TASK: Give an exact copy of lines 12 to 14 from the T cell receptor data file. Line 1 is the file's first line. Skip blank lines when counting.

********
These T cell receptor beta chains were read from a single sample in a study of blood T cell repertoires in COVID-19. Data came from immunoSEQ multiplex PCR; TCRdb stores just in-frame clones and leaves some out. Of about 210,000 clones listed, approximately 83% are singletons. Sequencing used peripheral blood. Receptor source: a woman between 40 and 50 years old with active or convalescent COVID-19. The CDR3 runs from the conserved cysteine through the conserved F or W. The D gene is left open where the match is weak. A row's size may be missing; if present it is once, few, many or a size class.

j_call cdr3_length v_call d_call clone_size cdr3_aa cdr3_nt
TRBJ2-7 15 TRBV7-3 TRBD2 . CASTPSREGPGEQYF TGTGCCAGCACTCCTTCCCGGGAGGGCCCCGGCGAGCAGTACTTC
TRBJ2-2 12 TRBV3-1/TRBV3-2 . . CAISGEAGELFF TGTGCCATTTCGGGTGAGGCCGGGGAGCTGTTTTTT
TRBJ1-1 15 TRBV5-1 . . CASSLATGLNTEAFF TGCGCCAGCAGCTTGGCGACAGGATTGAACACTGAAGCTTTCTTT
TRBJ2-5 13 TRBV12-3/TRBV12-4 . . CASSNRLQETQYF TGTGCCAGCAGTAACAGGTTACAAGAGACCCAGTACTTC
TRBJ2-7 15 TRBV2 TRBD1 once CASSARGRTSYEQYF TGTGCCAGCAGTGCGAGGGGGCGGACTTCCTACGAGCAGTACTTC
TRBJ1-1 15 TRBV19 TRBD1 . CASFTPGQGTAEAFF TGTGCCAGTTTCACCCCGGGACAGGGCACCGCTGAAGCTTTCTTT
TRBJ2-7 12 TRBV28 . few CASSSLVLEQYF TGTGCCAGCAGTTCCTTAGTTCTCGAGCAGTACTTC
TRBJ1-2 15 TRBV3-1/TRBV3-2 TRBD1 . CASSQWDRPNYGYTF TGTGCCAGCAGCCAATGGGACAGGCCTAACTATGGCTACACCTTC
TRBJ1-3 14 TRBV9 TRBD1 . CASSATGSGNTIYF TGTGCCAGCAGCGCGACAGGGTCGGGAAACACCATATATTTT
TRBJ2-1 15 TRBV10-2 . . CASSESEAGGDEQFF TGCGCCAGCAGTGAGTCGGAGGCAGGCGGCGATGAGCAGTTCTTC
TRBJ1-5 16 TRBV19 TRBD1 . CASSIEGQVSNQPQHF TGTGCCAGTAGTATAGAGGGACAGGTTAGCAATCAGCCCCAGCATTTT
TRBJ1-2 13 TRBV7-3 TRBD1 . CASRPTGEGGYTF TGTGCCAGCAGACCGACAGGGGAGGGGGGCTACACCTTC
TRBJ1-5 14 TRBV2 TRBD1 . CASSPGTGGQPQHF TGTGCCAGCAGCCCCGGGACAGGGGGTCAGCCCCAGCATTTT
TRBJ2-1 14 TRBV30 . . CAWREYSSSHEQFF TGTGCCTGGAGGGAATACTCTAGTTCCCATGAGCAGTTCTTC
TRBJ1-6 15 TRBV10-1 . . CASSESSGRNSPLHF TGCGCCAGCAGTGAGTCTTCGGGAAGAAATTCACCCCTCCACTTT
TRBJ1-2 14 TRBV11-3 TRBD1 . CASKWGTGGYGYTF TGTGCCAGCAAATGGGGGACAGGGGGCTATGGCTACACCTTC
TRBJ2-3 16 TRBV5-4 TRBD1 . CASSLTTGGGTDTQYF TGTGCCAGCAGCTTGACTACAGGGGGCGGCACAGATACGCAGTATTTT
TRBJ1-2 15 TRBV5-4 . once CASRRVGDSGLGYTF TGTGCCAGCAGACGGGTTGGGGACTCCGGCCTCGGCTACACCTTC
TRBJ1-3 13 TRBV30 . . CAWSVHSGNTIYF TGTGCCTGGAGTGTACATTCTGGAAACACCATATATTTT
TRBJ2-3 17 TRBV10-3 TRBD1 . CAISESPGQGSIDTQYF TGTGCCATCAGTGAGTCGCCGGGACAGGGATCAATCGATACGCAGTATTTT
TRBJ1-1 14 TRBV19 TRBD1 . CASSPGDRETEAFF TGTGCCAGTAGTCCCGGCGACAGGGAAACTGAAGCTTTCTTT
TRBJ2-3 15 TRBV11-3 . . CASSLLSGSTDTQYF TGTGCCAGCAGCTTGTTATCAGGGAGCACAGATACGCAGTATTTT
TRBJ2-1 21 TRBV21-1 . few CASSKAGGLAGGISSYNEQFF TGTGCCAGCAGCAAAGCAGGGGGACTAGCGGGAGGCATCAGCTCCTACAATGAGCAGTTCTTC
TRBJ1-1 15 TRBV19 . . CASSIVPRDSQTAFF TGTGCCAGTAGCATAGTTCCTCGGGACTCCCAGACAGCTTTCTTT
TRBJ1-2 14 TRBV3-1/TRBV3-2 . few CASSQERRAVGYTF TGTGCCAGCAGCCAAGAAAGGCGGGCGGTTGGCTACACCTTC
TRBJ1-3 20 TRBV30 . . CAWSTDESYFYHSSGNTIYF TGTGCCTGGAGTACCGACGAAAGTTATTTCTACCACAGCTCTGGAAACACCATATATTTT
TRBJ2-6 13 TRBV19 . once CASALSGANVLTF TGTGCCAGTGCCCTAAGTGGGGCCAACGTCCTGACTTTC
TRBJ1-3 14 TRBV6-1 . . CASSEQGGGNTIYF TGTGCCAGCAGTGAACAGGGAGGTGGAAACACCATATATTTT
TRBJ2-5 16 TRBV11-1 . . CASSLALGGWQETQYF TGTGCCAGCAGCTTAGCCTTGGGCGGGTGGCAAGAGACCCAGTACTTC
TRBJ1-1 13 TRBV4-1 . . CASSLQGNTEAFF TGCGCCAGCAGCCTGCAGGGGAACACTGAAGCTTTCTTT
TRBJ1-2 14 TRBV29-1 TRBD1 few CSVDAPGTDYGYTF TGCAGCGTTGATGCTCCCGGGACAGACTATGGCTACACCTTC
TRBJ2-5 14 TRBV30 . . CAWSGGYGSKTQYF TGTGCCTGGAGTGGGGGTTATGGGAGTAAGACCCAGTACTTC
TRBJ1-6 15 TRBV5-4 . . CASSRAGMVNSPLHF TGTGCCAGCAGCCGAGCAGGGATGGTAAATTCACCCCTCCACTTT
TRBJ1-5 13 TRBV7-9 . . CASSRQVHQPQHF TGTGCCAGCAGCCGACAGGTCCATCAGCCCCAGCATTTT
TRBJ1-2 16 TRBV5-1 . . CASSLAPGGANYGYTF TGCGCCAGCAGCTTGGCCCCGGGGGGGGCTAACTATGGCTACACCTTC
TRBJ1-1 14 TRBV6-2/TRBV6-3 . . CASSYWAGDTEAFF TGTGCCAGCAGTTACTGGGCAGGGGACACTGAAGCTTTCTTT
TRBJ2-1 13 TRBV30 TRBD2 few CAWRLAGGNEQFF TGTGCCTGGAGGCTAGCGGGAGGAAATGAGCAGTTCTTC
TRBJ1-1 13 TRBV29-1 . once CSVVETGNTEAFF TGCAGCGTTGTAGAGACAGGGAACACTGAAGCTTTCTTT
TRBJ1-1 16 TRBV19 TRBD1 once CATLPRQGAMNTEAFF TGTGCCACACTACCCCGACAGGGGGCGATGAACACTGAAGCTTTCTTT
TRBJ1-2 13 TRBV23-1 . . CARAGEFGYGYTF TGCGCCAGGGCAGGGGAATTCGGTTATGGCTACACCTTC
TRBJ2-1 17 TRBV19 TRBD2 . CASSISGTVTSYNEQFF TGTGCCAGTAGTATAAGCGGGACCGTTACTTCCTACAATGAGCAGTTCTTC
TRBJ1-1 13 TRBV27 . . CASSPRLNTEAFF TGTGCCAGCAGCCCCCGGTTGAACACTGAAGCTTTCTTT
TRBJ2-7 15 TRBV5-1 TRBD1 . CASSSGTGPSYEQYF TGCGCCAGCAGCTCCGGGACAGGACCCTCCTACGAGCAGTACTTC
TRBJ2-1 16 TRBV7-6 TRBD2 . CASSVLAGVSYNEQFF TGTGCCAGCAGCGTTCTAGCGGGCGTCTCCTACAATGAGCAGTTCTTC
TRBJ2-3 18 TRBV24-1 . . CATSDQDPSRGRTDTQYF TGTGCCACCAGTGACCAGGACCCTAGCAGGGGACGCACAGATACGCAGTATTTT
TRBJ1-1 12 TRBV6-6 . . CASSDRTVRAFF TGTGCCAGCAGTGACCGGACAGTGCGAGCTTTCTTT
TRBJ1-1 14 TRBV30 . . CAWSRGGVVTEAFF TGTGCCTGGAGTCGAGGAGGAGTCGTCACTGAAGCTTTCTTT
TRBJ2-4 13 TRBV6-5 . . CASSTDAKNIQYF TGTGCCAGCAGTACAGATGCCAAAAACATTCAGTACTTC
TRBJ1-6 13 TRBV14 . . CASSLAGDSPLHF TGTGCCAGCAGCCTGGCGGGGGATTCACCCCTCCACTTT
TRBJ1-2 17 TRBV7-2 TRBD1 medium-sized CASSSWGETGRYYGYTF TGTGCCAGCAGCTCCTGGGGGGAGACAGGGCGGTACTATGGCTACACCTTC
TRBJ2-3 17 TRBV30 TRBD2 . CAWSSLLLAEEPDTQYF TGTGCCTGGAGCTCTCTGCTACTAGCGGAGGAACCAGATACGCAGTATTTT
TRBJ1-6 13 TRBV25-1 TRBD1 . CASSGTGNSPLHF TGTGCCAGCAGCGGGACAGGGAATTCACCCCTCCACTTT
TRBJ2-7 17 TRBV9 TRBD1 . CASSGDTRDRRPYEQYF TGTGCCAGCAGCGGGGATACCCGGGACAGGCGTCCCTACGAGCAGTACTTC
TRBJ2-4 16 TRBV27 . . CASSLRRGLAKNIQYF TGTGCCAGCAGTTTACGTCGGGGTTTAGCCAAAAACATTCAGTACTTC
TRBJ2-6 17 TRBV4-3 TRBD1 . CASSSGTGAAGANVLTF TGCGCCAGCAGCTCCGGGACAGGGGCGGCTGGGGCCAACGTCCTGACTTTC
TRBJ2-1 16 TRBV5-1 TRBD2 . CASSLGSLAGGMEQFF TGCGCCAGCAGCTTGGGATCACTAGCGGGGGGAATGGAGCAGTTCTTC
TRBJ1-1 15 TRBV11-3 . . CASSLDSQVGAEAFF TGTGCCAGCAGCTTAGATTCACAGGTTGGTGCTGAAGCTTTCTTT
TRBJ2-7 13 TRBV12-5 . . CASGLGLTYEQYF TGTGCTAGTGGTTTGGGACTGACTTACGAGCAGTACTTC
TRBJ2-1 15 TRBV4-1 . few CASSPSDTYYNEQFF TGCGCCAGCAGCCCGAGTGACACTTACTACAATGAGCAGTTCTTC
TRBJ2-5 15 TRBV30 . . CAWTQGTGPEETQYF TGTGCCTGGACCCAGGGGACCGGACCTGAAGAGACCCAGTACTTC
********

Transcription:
TRBJ2-1 15 TRBV10-2 . . CASSESEAGGDEQFF TGCGCCAGCAGTGAGTCGGAGGCAGGCGGCGATGAGCAGTTCTTC
TRBJ1-5 16 TRBV19 TRBD1 . CASSIEGQVSNQPQHF TGTGCCAGTAGTATAGAGGGACAGGTTAGCAATCAGCCCCAGCATTTT
TRBJ1-2 13 TRBV7-3 TRBD1 . CASRPTGEGGYTF TGTGCCAGCAGACCGACAGGGGAGGGGGGCTACACCTTC